This update has been a long time in coming. I finished this piece quite a while ago and it is already framed and on display at the Art Plus Gallery in W. Reading, Pa. I’m quite happy with the result, which came far easier than the last bird I had used as a subject. I have decided that for the time being, there will be no more scratch board works of birds for me, only oils – it’s far less aggravating. The woven nest was time consuming but caused me less grief than I had expected.
Interrupted – Southern Masked African Weaver
11X14, Oil on Masonite.
I’m long overdue for an update for this project. It’s moving along nicely and I’m enjoying working with the new Rembrandt oils colors that I purchased, as they have a far more creamy consistency with a higher pigment load than the W&N brand that I had previously been using, which could be very oily. They are more expensive than W&N but you get what you pay for and the difference is making my life easier. This looks like it’s rather far along but there is still so much more to be done. I need to model the lights and darks in the grasses a great deal yet; they are still only a refined underpainting and appear very flat. I want them to really look like a dimensional, tangled mess and that will require much more work. And I’ve only just started working on the bird. I’m hoping to capture the “business first” attitude that I remember from these guys; nothing is more important to him than finishing that nest and the viewer is but a rude interruption.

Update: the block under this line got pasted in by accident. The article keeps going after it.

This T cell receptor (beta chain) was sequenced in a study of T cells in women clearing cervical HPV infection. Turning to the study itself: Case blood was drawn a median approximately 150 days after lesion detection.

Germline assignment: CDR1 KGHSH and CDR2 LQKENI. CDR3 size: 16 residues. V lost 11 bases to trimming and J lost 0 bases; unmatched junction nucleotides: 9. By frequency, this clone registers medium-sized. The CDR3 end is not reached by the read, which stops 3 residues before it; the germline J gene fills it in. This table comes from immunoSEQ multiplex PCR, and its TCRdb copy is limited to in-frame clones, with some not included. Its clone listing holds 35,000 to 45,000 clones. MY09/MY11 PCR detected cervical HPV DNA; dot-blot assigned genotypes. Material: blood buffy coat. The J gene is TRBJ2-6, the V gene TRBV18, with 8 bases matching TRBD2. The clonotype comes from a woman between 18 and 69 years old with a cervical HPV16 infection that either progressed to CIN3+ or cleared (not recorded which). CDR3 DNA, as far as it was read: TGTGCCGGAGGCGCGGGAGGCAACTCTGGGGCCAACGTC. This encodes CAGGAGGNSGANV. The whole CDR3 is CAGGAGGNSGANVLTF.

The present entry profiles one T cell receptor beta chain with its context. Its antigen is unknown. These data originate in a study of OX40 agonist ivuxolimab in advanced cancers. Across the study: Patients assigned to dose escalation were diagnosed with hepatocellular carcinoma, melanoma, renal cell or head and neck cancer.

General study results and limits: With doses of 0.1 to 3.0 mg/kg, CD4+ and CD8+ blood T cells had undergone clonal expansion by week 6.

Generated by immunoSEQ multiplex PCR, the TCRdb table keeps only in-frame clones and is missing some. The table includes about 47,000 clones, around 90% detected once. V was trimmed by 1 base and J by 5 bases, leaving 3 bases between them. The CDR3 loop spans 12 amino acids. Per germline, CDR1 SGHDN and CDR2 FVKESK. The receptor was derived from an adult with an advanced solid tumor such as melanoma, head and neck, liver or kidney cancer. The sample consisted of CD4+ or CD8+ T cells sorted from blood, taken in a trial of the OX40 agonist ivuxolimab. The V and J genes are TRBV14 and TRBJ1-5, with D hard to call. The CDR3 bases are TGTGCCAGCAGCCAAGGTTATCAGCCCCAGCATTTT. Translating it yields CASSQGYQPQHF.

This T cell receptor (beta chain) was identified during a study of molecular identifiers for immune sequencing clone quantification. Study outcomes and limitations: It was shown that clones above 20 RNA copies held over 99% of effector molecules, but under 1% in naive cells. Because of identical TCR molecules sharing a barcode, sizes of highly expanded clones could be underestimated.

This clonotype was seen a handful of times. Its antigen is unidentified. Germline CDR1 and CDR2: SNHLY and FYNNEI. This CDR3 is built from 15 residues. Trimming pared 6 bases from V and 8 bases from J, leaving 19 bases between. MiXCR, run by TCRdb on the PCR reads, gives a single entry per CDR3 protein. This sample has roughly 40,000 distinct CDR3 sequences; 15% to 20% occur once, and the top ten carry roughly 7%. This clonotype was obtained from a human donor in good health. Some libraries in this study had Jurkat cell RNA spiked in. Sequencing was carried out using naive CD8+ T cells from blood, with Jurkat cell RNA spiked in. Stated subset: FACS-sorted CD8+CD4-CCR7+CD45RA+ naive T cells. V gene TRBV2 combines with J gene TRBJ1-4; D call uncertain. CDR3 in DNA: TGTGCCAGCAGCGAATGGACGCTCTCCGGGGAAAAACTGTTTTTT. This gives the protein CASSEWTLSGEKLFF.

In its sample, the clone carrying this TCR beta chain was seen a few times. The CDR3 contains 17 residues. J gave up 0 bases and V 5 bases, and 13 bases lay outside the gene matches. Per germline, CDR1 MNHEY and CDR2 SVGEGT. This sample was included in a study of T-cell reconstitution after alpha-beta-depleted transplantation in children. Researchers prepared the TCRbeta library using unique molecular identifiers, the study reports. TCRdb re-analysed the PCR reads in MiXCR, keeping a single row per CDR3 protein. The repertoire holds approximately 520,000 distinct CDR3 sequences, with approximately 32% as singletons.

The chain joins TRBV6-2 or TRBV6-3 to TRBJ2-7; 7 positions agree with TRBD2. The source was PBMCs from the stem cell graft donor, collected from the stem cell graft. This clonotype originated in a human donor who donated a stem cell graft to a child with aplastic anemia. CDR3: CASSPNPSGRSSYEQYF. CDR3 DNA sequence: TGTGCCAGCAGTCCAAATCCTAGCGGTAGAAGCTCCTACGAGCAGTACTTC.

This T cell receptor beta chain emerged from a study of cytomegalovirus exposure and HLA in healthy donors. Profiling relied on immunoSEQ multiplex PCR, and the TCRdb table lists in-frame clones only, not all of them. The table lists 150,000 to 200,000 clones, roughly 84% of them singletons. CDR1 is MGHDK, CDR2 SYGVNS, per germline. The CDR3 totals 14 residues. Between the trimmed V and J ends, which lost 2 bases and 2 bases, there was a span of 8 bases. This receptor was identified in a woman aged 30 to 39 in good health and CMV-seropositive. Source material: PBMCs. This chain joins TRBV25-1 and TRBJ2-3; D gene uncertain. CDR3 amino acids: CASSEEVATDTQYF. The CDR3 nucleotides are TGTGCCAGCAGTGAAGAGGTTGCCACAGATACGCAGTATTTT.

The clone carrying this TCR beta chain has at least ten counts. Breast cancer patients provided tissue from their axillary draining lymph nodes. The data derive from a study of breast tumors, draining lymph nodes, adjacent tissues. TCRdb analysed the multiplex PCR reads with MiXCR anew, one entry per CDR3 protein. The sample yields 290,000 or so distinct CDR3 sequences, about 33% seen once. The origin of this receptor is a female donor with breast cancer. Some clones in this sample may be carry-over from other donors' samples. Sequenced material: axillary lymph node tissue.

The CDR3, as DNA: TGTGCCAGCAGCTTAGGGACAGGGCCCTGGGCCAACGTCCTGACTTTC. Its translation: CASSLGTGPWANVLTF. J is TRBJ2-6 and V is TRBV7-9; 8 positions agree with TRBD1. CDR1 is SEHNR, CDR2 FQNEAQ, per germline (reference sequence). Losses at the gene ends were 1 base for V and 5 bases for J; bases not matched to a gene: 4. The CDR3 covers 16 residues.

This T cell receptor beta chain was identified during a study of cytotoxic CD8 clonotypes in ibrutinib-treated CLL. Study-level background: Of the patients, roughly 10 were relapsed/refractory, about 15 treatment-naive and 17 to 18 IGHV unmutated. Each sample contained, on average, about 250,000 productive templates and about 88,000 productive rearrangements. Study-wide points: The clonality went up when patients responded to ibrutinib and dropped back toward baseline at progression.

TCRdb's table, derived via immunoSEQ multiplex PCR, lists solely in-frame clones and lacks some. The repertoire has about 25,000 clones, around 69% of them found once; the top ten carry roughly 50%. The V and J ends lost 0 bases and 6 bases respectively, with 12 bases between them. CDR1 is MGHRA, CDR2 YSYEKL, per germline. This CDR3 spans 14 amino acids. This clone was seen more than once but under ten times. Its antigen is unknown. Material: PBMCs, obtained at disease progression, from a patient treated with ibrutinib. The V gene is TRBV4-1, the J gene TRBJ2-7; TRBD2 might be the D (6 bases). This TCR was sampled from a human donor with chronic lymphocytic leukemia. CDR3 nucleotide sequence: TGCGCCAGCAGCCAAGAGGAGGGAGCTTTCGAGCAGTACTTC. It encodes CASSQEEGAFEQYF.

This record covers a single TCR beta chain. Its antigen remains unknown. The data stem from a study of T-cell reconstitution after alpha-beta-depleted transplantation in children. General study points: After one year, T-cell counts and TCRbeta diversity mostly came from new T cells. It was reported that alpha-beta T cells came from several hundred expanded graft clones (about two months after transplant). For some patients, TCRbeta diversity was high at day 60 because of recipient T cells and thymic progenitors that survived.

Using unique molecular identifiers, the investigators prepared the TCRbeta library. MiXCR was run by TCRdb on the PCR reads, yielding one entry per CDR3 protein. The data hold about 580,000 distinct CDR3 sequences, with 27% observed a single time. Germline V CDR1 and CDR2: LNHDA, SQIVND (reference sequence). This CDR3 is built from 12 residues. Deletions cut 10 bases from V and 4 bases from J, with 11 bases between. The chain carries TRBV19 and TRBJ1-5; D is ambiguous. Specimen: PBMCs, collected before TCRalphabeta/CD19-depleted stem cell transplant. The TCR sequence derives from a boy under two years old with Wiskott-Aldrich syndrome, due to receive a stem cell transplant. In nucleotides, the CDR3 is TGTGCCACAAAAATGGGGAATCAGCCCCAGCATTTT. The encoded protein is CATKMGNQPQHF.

I’ve enjoyed working on these far less familiar species. Charismatic animals like elephants and lions tend to get more coverage and the finished paintings certainly attract more attention. Unfortunately, so many paintings have been done of lions and their ilk, they have become almost cliche. It’s time for the less notable but equally precious species to have their day in the sun.
Southern Masked Weaver; 14X11, Oil on Masonite.
This is another work in progress, one with which I am quite happy. It’s a male southern masked weaver, native to Africa, who paused in his work just long enough to contemplate the camera. This is going to be a good exercise in patience. I knew heading into this project that the grasses of the nest would be tedious and frustrating so I’ve devoted a lot of focus to making them look believable. If Carl Brenders can render a thousand blades of grass and leaves, then I can force myself to do this. I’m learning the hard way that there is no short cut to good realist wildlife, I just need to take my time.
The first image is the Imprimatura which is just a stain of the white of the board with some basic darks and highlights painted in. The second image is the start of my underpainting. I have about five thin glazes of paint over the green background, which was necessary to get a nice smooth color transition and I am on my first layer with the grasses in the nest.
This is oil on masonite, 14X11.